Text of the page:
More than 28,000 people gathered at Hong Lim Park to celebrate the freedom to love at Pink Dot 2015 last Saturday. The success of the event was due to the massive support from the public as well as local business and corporate sponsors. Twitter, Bloomberg and Cathay Organisation joined the returning sponsors Google, Barclays, Goldman Sachs, BP, J.P. Morgan and The Gunnery. Local shops and outlets such as Settler’s Café, Elevate Gym, Asia Wine Network and D’Bell Singapore threw on their pink hats to form a new ‘Pink Street’ where people could enjoy drinks, food, make friends, and purchase Pink Dot merchandise.
During the press conference, there was a discussion on the verdict by the Court of Appeal rejecting the constitutional challenges to Section 377A of the Penal Code in October 2014, which criminalises physical intimacy between men. Local artist and Pink Dot’s 2015 ambassador Patricia Mok shared her interactions and experiences with families with a queer family member. She mentioned that many older generations whom she has interacted with believe that love is love and people should be left alone with their choice on who to love. Radical religious groups aside, why is the large amount of support that we are seeing contradictory to the claims by the state that Singapore is not ready for the LBGTQ community.
This contradiction had me wondering if the state is indeed ready. Hirzi; one-half of YouTube comedic duo Munah & Hirzi and Pink Dot’s 2015 ambassador, mentioned that they have met many LGBTQ youths during a YouTube FanFest. From these interactions and his own personal experience, he felt that schools do not have the support infrastructure to help LGBTQ youths cope with the challenges of the queer adolescence. Other segments of the state like Health Promotion Board (HPB) is also feeling the pinch, having faced criticism over their FAQ on sexuality in February of 2014. Having Section 377A active makes it difficult to create cohesive polices or campaigns as segments of the Singapore community has to be intentionally left out.
It was also revealed during the press conference that a 15-second pre-event advertisement for Pink Dot that was meant to be screened in cinemas on Friday, June 12, was refused a rating by the MDA (Media Development Authority Singapore) after a two-month wait, effectively banning it. The MDA cited the reason that “it is not in the public interest to allow cinema halls to carry advertising on LGBT issues, whether they are advocating for the cause, or against the cause.” It took some time for everyone at the press conference to make sense of MDA’s statement as the said advertisement was just a clip of Pink Dot’s light up with the date of this year’s event. However, the reason does make sense. If they were to allow ads that support the LGBTQ cause, then conversely they should also allow ads that are against LGBTQ cause. This would then add to the complication simply because there is no anti-discrimination law against the LGBTQ community.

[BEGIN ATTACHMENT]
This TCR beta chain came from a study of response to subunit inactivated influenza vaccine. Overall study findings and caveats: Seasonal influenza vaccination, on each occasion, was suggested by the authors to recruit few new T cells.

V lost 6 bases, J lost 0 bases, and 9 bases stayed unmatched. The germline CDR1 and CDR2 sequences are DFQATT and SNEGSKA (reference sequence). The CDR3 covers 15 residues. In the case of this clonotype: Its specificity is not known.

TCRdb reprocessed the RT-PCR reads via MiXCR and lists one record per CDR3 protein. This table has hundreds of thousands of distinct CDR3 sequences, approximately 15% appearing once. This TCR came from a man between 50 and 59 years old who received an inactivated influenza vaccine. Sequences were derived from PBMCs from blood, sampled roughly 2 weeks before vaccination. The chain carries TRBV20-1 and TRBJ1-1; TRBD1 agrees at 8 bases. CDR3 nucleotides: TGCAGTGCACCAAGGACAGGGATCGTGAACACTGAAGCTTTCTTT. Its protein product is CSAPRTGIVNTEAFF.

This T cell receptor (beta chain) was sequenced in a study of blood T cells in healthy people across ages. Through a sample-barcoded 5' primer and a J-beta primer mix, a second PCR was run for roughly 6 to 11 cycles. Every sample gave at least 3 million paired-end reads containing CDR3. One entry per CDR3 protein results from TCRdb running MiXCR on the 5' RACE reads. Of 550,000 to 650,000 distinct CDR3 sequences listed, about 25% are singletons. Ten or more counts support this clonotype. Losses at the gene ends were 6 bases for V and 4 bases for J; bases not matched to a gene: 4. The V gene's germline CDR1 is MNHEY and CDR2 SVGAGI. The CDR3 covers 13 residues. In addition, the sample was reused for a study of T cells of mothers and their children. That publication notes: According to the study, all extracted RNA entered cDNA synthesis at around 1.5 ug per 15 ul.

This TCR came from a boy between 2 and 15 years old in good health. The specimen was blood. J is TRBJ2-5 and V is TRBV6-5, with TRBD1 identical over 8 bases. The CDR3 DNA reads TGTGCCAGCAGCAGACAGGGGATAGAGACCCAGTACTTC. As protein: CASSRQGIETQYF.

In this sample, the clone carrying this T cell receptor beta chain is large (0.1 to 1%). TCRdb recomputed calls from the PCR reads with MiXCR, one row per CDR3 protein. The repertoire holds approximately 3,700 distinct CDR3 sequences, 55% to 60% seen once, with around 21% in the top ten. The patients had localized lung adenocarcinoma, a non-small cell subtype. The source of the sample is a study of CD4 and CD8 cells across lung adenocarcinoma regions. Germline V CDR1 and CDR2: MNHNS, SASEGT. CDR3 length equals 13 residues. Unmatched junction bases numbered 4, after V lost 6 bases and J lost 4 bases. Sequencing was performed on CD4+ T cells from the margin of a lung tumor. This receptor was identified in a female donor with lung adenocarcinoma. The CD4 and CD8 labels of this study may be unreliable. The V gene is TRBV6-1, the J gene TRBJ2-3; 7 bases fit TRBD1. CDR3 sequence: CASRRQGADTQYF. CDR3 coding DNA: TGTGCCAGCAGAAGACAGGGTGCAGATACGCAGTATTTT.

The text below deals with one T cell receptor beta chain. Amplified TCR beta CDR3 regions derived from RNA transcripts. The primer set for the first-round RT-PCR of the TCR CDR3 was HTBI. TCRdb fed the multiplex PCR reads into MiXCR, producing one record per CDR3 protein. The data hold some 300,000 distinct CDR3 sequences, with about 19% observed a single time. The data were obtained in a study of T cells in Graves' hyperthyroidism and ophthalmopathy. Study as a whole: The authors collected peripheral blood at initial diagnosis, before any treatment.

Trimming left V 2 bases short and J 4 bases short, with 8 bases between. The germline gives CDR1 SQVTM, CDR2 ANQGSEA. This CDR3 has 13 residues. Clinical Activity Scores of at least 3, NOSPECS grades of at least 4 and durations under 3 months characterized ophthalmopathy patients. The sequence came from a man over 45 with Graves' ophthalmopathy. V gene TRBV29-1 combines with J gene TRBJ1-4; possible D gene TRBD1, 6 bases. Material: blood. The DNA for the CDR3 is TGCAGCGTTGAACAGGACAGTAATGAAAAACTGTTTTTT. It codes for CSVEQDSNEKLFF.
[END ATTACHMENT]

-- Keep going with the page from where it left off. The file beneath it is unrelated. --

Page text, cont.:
There is a need to prevent hate crimes towards the LGBTQ community in Singapore especially with the recent online attacks towards The Chiongs; a lesbian couple raising their daughter in Singapore. To abolish 377A and to pass an anti-discrimination law is a definitely not an easy task for the state. Due to these gaps the Singaporean community has organically grown; with Pink Dot having its biggest turn out to date, together with the growing numbers of LGBTQ support groups.
In spite of the record breaking turnout for this year’s event, there is still a need for a better understanding of the Pink Community. In the words of Pink Dot SG Spokesperson Paerin Choa, “We recognise that the journey towards inclusivity and diversity in Singapore is still some way off, but we are confident that we will be able to achieve this together, one day in the near future.”
Image courtesy of Pink Dot
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